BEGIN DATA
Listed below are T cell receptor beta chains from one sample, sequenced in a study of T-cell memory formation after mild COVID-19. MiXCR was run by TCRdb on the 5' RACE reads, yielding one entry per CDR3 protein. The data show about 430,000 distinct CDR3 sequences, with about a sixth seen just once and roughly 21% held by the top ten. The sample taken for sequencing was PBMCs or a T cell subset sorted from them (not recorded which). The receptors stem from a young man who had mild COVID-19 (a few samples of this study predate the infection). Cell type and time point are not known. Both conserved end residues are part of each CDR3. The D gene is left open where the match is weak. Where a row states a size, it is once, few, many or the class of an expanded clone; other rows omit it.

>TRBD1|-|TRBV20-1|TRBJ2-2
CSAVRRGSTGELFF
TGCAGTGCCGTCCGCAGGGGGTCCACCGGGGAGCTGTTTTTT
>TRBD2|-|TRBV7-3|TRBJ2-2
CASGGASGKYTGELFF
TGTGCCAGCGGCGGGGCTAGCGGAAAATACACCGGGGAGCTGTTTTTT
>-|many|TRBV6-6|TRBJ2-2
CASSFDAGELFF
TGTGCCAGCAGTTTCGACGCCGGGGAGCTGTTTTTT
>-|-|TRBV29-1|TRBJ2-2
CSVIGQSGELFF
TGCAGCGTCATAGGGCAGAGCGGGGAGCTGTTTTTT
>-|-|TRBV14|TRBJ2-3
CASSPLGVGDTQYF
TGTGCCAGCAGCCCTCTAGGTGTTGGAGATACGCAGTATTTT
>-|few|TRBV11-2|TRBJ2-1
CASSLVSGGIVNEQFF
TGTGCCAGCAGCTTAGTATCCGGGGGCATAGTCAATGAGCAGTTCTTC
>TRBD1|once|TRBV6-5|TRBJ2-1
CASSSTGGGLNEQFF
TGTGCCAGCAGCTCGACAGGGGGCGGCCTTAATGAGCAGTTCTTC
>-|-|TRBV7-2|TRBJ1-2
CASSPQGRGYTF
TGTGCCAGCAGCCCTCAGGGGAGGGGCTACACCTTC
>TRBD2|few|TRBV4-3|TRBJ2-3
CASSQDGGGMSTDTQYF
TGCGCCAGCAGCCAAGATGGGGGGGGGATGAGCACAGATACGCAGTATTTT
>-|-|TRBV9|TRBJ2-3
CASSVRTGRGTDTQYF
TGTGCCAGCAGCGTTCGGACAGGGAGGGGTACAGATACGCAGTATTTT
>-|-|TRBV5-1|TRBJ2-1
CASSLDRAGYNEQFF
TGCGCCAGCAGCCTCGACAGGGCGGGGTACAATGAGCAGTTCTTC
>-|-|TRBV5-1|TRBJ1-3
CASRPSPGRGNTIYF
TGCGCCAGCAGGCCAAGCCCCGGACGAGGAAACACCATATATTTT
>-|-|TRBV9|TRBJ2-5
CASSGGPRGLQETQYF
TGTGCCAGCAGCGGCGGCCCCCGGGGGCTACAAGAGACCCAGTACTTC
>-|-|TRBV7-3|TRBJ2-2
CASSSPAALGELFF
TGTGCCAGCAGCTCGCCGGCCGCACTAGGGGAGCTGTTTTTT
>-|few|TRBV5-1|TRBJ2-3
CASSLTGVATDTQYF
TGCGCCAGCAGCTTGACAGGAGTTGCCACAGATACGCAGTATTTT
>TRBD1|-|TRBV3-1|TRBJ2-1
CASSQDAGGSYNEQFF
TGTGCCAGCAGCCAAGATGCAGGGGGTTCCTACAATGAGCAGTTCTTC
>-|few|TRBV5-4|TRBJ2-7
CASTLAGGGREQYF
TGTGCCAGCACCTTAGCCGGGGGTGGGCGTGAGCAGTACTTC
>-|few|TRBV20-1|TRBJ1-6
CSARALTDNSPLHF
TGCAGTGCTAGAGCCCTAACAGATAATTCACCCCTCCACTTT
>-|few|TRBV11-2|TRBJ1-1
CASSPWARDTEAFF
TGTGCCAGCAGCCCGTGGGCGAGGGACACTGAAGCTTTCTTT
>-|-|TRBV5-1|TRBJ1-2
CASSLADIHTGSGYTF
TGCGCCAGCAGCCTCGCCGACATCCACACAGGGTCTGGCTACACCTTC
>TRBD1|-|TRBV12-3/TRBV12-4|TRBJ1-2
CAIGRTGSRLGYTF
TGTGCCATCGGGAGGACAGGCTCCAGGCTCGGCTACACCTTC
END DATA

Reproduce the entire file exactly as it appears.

Listed below are T cell receptor beta chains from one sample, sequenced in a study of T-cell memory formation after mild COVID-19. MiXCR was run by TCRdb on the 5' RACE reads, yielding one entry per CDR3 protein. The data show about 430,000 distinct CDR3 sequences, with about a sixth seen just once and roughly 21% held by the top ten. The sample taken for sequencing was PBMCs or a T cell subset sorted from them (not recorded which). The receptors stem from a young man who had mild COVID-19 (a few samples of this study predate the infection). Cell type and time point are not known. Both conserved end residues are part of each CDR3. The D gene is left open where the match is weak. Where a row states a size, it is once, few, many or the class of an expanded clone; other rows omit it.

>TRBD1|-|TRBV20-1|TRBJ2-2
CSAVRRGSTGELFF
TGCAGTGCCGTCCGCAGGGGGTCCACCGGGGAGCTGTTTTTT
>TRBD2|-|TRBV7-3|TRBJ2-2
CASGGASGKYTGELFF
TGTGCCAGCGGCGGGGCTAGCGGAAAATACACCGGGGAGCTGTTTTTT
>-|many|TRBV6-6|TRBJ2-2
CASSFDAGELFF
TGTGCCAGCAGTTTCGACGCCGGGGAGCTGTTTTTT
>-|-|TRBV29-1|TRBJ2-2
CSVIGQSGELFF
TGCAGCGTCATAGGGCAGAGCGGGGAGCTGTTTTTT
>-|-|TRBV14|TRBJ2-3
CASSPLGVGDTQYF
TGTGCCAGCAGCCCTCTAGGTGTTGGAGATACGCAGTATTTT
>-|few|TRBV11-2|TRBJ2-1
CASSLVSGGIVNEQFF
TGTGCCAGCAGCTTAGTATCCGGGGGCATAGTCAATGAGCAGTTCTTC
>TRBD1|once|TRBV6-5|TRBJ2-1
CASSSTGGGLNEQFF
TGTGCCAGCAGCTCGACAGGGGGCGGCCTTAATGAGCAGTTCTTC
>-|-|TRBV7-2|TRBJ1-2
CASSPQGRGYTF
TGTGCCAGCAGCCCTCAGGGGAGGGGCTACACCTTC
>TRBD2|few|TRBV4-3|TRBJ2-3
CASSQDGGGMSTDTQYF
TGCGCCAGCAGCCAAGATGGGGGGGGGATGAGCACAGATACGCAGTATTTT
>-|-|TRBV9|TRBJ2-3
CASSVRTGRGTDTQYF
TGTGCCAGCAGCGTTCGGACAGGGAGGGGTACAGATACGCAGTATTTT
>-|-|TRBV5-1|TRBJ2-1
CASSLDRAGYNEQFF
TGCGCCAGCAGCCTCGACAGGGCGGGGTACAATGAGCAGTTCTTC
>-|-|TRBV5-1|TRBJ1-3
CASRPSPGRGNTIYF
TGCGCCAGCAGGCCAAGCCCCGGACGAGGAAACACCATATATTTT
>-|-|TRBV9|TRBJ2-5
CASSGGPRGLQETQYF
TGTGCCAGCAGCGGCGGCCCCCGGGGGCTACAAGAGACCCAGTACTTC
>-|-|TRBV7-3|TRBJ2-2
CASSSPAALGELFF
TGTGCCAGCAGCTCGCCGGCCGCACTAGGGGAGCTGTTTTTT
>-|few|TRBV5-1|TRBJ2-3
CASSLTGVATDTQYF
TGCGCCAGCAGCTTGACAGGAGTTGCCACAGATACGCAGTATTTT
>TRBD1|-|TRBV3-1|TRBJ2-1
CASSQDAGGSYNEQFF
TGTGCCAGCAGCCAAGATGCAGGGGGTTCCTACAATGAGCAGTTCTTC
>-|few|TRBV5-4|TRBJ2-7
CASTLAGGGREQYF
TGTGCCAGCACCTTAGCCGGGGGTGGGCGTGAGCAGTACTTC
>-|few|TRBV20-1|TRBJ1-6
CSARALTDNSPLHF
TGCAGTGCTAGAGCCCTAACAGATAATTCACCCCTCCACTTT
>-|few|TRBV11-2|TRBJ1-1
CASSPWARDTEAFF
TGTGCCAGCAGCCCGTGGGCGAGGGACACTGAAGCTTTCTTT
>-|-|TRBV5-1|TRBJ1-2
CASSLADIHTGSGYTF
TGCGCCAGCAGCCTCGCCGACATCCACACAGGGTCTGGCTACACCTTC
>TRBD1|-|TRBV12-3/TRBV12-4|TRBJ1-2
CAIGRTGSRLGYTF
TGTGCCATCGGGAGGACAGGCTCCAGGCTCGGCTACACCTTC